Time to review the movie as I promised to earlier.
Harry Potter and the Deathly Hallows was a large book packed with far too many events to wedge into one movie, which was a problem with some of the previous films. Thankfully, Warner Bros decided to split the book into two movies and even then there is barely room for most of the story. Interestingly, I’ve been reading reviews claiming that the magic has gone out of the Harry Potter movies. I disagree and the review will explain why.
First, The Deathly Hallows is about Harry and his friends being forced to grow up. They end up alone in a bleak, frightening, and apparently hopeless world where Voldemort has taken over the Ministry of Magic and is terrorizing the magical world. Keep an eye out for propaganda that resembles that of Nazi Germany and the Soviet Union; the movie isn’t subtle about those references. This isn’t a kiddie story anymore, instead it is about the beginnings of a war that doesn’t look winnable.
Deaths occur from the very beginning of the movie, which gets to fast start depicting the preparations by Harry and Hermione for the coming war. Emma Watson has really grown as an actress and her scene with Hermione erasing herself from the memories of her muggle parents is well played. Daniel Radcliffe’s Harry seems more uncertain and stubborn than ever, even as events start spiraling out of his control. His wandering through the now vacated Dursely home is as symbolic as Hermione’s of having to leave home and become an adult.
There are moments of the humor so present in the previous movies, but it is clear this is a grimmer affair as the ending to the first action piece demonstrates. Blood is shed, characters die, and a momentary lull for a wedding doesn’t last long. Quickly, Harry, Hermione, and Ron Weasely are on the run for their lives while trying to finish the late Dumbledore’s quest to find and destroy fragments of Lord Voldemort’s soul – the horcruxes.
One complaint will be made by many and that is the extended time in the wilderness being boring. Once again, I’ll disagree as this gave the young trio of actors wonderful character moments and conveys that they can’t count on older people to bail them out of trouble. Rupert Grint as Ron shines brightest during these events as he has the greatest trouble adapting to the hardship. Ron always did lag behind the other two in maturity and it becomes painfully apparent that he has the most growing up to do. This leads to conflict and a splitting of the trio as jealousies explode into the open.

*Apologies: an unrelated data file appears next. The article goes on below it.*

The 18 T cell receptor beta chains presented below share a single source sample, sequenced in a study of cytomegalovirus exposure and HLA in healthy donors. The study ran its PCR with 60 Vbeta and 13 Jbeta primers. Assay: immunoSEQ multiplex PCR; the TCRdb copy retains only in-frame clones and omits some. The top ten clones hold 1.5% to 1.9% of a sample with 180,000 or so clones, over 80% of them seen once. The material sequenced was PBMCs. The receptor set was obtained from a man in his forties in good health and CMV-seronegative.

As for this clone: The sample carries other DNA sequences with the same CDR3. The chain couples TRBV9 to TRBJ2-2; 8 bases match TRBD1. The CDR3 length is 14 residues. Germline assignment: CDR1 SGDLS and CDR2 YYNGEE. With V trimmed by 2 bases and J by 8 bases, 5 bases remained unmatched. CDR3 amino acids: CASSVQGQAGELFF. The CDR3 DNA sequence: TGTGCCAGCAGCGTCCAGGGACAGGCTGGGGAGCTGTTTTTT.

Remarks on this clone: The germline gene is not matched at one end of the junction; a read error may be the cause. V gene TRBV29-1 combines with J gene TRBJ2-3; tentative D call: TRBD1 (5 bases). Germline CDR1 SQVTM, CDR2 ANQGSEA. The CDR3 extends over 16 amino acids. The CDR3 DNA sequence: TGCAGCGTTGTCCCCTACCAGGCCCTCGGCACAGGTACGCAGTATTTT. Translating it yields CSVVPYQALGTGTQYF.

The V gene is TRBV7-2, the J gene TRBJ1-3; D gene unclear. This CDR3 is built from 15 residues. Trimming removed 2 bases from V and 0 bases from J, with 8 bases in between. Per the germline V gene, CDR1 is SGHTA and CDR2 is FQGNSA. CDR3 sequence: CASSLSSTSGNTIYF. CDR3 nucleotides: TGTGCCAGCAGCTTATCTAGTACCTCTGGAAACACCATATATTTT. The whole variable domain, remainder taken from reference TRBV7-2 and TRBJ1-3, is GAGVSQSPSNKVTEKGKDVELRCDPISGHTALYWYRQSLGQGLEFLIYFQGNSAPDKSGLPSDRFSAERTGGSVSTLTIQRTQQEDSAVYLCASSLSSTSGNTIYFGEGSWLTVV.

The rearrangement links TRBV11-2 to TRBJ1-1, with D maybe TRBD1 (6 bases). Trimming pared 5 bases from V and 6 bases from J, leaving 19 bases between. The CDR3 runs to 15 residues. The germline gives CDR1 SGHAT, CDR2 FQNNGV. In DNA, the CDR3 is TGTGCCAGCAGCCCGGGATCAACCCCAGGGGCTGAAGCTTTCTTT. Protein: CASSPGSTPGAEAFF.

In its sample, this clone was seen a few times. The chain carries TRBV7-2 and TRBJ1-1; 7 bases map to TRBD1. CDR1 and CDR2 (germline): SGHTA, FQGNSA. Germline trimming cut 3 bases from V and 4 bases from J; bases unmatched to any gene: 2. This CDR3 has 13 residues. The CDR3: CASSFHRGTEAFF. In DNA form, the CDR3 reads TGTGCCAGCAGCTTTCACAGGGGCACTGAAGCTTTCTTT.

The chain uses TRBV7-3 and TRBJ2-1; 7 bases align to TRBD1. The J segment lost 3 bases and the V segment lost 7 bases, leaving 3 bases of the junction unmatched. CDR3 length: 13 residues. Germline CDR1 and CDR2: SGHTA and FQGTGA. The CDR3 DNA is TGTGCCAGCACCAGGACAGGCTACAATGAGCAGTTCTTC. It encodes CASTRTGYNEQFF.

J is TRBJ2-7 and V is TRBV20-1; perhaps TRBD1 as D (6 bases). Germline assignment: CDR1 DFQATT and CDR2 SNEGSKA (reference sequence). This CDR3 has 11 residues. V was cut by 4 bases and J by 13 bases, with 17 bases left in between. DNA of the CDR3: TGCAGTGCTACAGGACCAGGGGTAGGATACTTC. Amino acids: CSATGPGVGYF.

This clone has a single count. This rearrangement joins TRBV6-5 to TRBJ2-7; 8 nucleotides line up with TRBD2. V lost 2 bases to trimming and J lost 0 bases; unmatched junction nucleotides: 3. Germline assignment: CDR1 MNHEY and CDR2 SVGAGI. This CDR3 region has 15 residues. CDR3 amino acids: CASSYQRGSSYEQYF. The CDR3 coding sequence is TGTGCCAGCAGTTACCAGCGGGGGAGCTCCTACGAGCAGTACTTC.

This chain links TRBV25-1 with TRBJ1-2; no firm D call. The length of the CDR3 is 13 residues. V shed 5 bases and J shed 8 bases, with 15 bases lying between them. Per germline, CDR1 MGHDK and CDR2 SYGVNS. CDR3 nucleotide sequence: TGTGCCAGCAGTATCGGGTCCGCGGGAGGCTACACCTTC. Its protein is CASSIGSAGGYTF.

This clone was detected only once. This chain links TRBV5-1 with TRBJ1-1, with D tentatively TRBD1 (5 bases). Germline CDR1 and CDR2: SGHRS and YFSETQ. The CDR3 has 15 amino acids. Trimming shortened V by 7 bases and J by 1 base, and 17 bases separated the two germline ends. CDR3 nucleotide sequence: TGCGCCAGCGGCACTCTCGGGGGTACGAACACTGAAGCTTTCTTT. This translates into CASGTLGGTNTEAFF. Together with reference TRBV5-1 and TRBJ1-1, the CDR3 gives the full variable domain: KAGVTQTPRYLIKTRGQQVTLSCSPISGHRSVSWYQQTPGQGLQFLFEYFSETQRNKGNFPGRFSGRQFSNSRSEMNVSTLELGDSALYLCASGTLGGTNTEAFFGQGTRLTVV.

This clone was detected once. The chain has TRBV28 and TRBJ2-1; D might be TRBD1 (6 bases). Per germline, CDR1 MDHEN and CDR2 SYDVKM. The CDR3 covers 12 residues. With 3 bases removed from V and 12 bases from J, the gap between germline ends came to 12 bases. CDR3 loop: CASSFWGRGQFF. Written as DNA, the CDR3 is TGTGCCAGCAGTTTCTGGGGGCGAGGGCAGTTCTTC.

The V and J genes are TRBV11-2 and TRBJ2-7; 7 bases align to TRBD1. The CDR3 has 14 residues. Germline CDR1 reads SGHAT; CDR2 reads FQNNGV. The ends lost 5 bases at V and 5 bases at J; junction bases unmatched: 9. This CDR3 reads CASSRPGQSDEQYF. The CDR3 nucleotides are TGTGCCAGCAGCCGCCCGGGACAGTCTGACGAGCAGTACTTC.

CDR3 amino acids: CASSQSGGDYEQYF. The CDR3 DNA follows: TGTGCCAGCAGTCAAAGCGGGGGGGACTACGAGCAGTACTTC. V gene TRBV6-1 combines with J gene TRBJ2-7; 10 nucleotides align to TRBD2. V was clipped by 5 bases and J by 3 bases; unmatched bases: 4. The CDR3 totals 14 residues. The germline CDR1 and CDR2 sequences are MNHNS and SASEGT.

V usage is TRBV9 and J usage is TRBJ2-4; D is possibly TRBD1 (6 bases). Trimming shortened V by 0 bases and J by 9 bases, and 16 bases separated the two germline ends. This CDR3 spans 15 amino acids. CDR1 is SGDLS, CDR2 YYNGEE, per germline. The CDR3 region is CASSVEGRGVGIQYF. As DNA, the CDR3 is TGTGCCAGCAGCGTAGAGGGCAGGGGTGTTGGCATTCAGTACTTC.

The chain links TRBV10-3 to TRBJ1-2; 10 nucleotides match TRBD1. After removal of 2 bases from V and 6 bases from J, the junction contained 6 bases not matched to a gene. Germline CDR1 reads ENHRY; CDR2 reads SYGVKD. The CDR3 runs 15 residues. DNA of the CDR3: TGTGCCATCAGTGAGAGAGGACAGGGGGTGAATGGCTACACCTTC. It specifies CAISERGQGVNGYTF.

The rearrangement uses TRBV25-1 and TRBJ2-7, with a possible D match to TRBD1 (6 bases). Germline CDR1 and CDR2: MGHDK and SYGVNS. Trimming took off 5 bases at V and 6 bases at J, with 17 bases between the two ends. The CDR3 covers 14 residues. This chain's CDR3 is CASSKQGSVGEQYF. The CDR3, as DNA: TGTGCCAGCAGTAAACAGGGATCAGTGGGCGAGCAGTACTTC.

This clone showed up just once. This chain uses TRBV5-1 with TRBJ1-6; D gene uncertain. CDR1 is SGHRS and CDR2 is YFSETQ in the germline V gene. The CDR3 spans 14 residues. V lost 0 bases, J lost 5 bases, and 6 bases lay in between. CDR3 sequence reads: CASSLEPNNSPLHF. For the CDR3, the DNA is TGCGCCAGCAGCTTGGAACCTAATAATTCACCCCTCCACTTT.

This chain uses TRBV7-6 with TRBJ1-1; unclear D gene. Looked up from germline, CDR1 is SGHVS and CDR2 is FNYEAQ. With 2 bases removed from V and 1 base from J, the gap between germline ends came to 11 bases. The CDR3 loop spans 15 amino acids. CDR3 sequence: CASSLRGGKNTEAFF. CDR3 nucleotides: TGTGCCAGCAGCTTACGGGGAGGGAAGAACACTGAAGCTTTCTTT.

Along the way to the tragic ending of the movie, we are treated to an animated sequence that recounts what the Deathly Hallows are. That part is pure magic, no pun intended. It is a brief respite before the darkness comes and heroism fails. The magic isn’t gone, but it has grown up.
The ending I liked, because it was a perfect place to split the material and because it reminds me a little of how Star Wars: The Empire Strikes Back ended – except with less hope. It left the audience I was with wanting more.
Was this the best of the films? No, but it was one of the best. Seeing the change from school days to early adulthood in the main characters is something that added depth to the Harry Potter series and I appreciated seeing that greatly. Harry, Ron, and Hermione are now having to make adult decisions and fend for themselves and in the end, that is what this movie is about. Of course it is all set up for Part 2 as well.
There is blood, gore, and one “romance” scene that definitely makes this movie not for young kids. The pervasive gloom of the story is punctuated by frightening battles and attacks, so expect lots of tears for nights to come if you make the mistake of taking a young child to it.
As a footnote, I have to say the special effects are the best by far in the series. Watching it in digital HD, I was stunned by the effects involving a certain house elf. The CGI masters have come a long way since Gollum!
If you are a Harry Potter fan, this is a must see film.